The last two posts we made have had great carryover to our idea of building better kettlebell swings (you can read “building from the ground” HERE and “pelvic control foundations” HERE). What inspired me doing this series was all the times that I had people come to me to learn kettlebells and all the kettlebell courses I taught with people having low back pain when they did their kettlebell swings.
I know, you are probably thinking, “Josh, they probably had bad form.” You know what, MANY times their form was actually pretty darn good. Even a tweak here and there often wouldn’t fix the issues they were having in their kettlebell swings. That issue led me to realizing that there were things happening in their body that I just couldn’t see and make corrections upon.
Like what? It is hard to know the timing in which muscles fire, how much a group of muscles works compared to another, how and where are they absorbing force. Of course having great technique is part of it, but often we don’t know how their body is programmed to function. In order to solve such issues I started using other drills to give me more information and help them identify where issues could lie.
That is why the hip bridges that were in our Part 1 are so important and the concepts we discussed in the pelvic control article give us such valuable information and foundations. Of course, we don’t want to live on the ground though. Remember, the ground is just our starting point to easily identify movement issues and if we struggle to perform on the ground when things are stable and much slower, we can know that there are far more issues in happening in a dynamic exercise like kettlebell swings.
Enrique Ceniceros shows building those foundations doesn’t mean it is easy!
So, where do we go if we aren’t just going to hip bridge all day? Moving to more challenging environments means getting more upright. When we do so we often find ourselves in a half kneeling position. This is absolutely one of my favorite positions to teach many functional training concepts and get tons of feedback as a coach. It isn’t too unstable where people can’t learn quickly, but JUST unstable enough where if they get off in their movement there is immediate feedback.
Hold on though, WHY would half kneeling have ANYTHING to do with kettlebell swings when they don’t look anything a like? A lot of issues I find with people in their kettlebells swings is that they just don’t really know how to stabilize their hips and trunk. All the verbal cuing in the world doesn’t help them because kettlebell swings are just the wrong environment for them to learn how to actually accomplish these actually tough strategies. In half kneeling we can teach them how to stabilize their core much more effectively, evaluate potential issues in each hip separately (this could give a lot of information on why people feel their low backs on kettlebell swings), and how to create ground forces. A favorite half kneeling drill in our DVRT system to teach a lot of these concepts is our half kneeling lift/chop. Turn up the volume (probably all the way) and see how I teach why and how this is so important.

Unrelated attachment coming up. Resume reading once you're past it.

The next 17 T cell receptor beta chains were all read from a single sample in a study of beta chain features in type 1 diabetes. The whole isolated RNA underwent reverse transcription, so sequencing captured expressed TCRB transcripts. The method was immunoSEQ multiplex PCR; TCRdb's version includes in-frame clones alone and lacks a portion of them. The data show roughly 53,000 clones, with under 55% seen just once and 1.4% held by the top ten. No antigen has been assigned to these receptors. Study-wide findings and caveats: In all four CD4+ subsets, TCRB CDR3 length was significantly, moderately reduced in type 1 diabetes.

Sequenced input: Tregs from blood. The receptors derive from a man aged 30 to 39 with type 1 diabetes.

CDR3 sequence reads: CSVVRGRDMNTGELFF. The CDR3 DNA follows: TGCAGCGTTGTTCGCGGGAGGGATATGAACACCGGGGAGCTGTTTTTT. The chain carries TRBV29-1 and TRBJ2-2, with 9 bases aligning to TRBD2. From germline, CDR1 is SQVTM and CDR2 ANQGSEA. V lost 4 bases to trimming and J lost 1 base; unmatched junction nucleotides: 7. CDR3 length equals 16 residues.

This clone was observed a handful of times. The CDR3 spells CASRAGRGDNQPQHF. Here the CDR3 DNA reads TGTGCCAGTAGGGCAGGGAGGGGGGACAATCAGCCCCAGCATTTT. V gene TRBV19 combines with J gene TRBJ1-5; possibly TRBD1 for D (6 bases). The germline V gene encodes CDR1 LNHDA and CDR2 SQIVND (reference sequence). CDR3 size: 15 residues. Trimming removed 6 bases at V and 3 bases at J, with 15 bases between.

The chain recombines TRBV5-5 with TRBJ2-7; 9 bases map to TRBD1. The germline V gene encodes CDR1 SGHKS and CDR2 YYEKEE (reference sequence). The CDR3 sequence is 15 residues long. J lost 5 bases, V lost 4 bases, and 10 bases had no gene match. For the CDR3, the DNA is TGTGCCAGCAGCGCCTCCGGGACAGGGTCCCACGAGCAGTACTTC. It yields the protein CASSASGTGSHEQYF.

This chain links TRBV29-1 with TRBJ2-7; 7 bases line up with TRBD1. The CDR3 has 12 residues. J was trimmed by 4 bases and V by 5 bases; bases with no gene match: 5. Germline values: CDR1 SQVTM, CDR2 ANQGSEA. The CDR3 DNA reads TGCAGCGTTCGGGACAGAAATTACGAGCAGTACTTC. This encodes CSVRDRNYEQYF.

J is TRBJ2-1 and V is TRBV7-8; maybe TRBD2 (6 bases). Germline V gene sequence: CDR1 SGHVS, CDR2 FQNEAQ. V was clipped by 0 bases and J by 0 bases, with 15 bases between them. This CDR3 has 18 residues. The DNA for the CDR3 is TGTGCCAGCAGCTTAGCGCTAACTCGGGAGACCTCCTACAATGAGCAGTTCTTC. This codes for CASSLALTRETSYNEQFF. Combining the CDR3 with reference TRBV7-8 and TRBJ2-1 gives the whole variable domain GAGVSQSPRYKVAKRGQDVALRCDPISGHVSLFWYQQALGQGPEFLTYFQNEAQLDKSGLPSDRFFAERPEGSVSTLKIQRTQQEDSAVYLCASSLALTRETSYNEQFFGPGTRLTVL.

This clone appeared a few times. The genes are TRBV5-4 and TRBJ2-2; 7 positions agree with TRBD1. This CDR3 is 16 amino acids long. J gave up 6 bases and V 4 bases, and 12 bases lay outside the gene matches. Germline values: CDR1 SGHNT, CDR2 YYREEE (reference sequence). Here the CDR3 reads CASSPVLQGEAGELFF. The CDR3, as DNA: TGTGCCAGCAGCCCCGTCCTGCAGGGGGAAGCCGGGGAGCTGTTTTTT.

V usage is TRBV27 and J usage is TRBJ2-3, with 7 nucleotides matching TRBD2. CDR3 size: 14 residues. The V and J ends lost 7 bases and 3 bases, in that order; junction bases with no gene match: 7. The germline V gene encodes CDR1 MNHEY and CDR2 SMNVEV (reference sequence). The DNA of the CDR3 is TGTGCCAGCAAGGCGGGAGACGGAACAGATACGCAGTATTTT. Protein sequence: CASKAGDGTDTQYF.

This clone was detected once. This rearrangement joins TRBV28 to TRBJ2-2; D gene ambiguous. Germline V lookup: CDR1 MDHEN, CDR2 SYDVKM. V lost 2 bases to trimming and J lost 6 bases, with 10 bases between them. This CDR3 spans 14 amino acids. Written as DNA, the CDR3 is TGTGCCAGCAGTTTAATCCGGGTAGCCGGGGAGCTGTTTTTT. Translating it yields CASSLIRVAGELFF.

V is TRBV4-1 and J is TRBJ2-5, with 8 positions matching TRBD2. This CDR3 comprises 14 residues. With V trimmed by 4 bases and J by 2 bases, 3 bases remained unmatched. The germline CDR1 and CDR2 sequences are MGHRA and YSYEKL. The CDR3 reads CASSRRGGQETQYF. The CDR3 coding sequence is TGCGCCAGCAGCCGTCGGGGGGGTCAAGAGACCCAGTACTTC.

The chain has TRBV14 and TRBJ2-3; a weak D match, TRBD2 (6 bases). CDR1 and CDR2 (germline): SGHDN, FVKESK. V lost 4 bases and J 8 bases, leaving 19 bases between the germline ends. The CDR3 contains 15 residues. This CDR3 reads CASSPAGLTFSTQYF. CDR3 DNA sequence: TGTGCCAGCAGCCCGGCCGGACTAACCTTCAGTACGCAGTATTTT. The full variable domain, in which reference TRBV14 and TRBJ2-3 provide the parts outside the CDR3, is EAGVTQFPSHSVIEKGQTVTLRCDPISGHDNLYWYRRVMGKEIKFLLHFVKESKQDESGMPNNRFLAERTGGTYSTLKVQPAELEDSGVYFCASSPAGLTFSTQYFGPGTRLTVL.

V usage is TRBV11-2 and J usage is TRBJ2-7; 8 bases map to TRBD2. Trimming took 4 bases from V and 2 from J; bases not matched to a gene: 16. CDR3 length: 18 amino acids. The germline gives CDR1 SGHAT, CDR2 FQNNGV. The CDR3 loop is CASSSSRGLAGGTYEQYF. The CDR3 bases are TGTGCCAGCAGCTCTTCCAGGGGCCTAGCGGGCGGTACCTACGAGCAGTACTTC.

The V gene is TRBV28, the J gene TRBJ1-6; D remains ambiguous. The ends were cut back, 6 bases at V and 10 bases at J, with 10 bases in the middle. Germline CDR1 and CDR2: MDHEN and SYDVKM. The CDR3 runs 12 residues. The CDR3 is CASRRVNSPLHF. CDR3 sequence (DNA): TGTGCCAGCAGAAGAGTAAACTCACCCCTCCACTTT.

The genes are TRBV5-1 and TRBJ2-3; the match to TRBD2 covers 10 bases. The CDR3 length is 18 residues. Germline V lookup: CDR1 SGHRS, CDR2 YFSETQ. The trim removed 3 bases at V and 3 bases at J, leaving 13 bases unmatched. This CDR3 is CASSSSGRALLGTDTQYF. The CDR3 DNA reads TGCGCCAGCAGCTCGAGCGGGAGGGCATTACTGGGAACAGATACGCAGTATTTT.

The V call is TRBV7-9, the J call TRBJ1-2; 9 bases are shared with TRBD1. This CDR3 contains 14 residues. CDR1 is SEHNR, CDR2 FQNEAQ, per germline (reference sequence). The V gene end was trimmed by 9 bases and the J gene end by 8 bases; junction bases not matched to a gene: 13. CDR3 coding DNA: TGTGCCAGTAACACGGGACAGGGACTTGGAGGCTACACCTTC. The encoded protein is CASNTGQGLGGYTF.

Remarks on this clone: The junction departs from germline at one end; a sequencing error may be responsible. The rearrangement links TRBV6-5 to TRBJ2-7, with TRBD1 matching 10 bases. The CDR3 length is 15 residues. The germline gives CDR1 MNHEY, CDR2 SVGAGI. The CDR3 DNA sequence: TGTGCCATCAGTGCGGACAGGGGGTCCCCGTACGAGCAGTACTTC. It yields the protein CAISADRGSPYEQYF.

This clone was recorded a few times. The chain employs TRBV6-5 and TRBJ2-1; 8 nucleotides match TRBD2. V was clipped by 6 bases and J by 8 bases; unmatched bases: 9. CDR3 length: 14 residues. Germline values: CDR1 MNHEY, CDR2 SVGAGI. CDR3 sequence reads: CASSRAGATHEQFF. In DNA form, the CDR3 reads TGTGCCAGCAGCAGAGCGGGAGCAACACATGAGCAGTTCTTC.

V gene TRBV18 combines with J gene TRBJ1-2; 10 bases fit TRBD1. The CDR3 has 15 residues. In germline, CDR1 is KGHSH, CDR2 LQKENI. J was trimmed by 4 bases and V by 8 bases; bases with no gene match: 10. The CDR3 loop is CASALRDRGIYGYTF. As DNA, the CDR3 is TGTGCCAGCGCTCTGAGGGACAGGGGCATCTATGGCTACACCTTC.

We can take these ideas and progress them in more dynamic actions once we have the foundations in place. Such drills like the one below is so great for building better kettlebell swings. How so? Again, how does such a non-relevant looking exercise have an impact? We have to stop looking at exercises in only how they look but the qualities that make them up. In order to do kettlebell swings well we need that connection from lat, core, and glutes, we need to create strong ground forces from our feet up, we need to be able to stabilize our trunk as our hips create that powerful extension, we need our core to “brace” at the right time to help not have our backs bother us. So, guess what this DVRT drill does?!
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Great core training rarely looks like the ab exercises we see in the gym. Especially as we get to higher level core workouts really understanding how the body works makes all the differences in the results we get in strength, stability, and mobility. Find out why THIS exercise is so surprising powerful!
There are MANY drills we can do from half kneeling but this gives you some good ideas on why they are so essential in establishing foundations of kettlebell swings. Where do we go from here? A common solution that I think we can upgrade. That is the deadlift. Oh, kettlebell deadlifts make sense. Nope, I am going to recommend Ultimate Sandbag deadlifts to start. “Yea because you want us to buy Ultimate Sandbags!” Well, yes, but because it solves our needs better.
While I will use kettlebell deadlifts just to gain familiarity with the kettlebell and some of its nuance, I don’t love it as a strength training exercise. Trust me, this is from a coach that did thousands of repetitions with clients in kettlebell deadlifts back in the day. However, my biggest issue was that the grip of the kettlebell deadlift brought people’s hands inside their shoulders. So? While possible it was SO much more difficult for people to properly engage their upper body to create the plank in the torso needed to really own that hip hinge. Once we were able to put people’s hands wider and gave them an easier way to create tension, the speed in which they learned proper hip hinging went way up.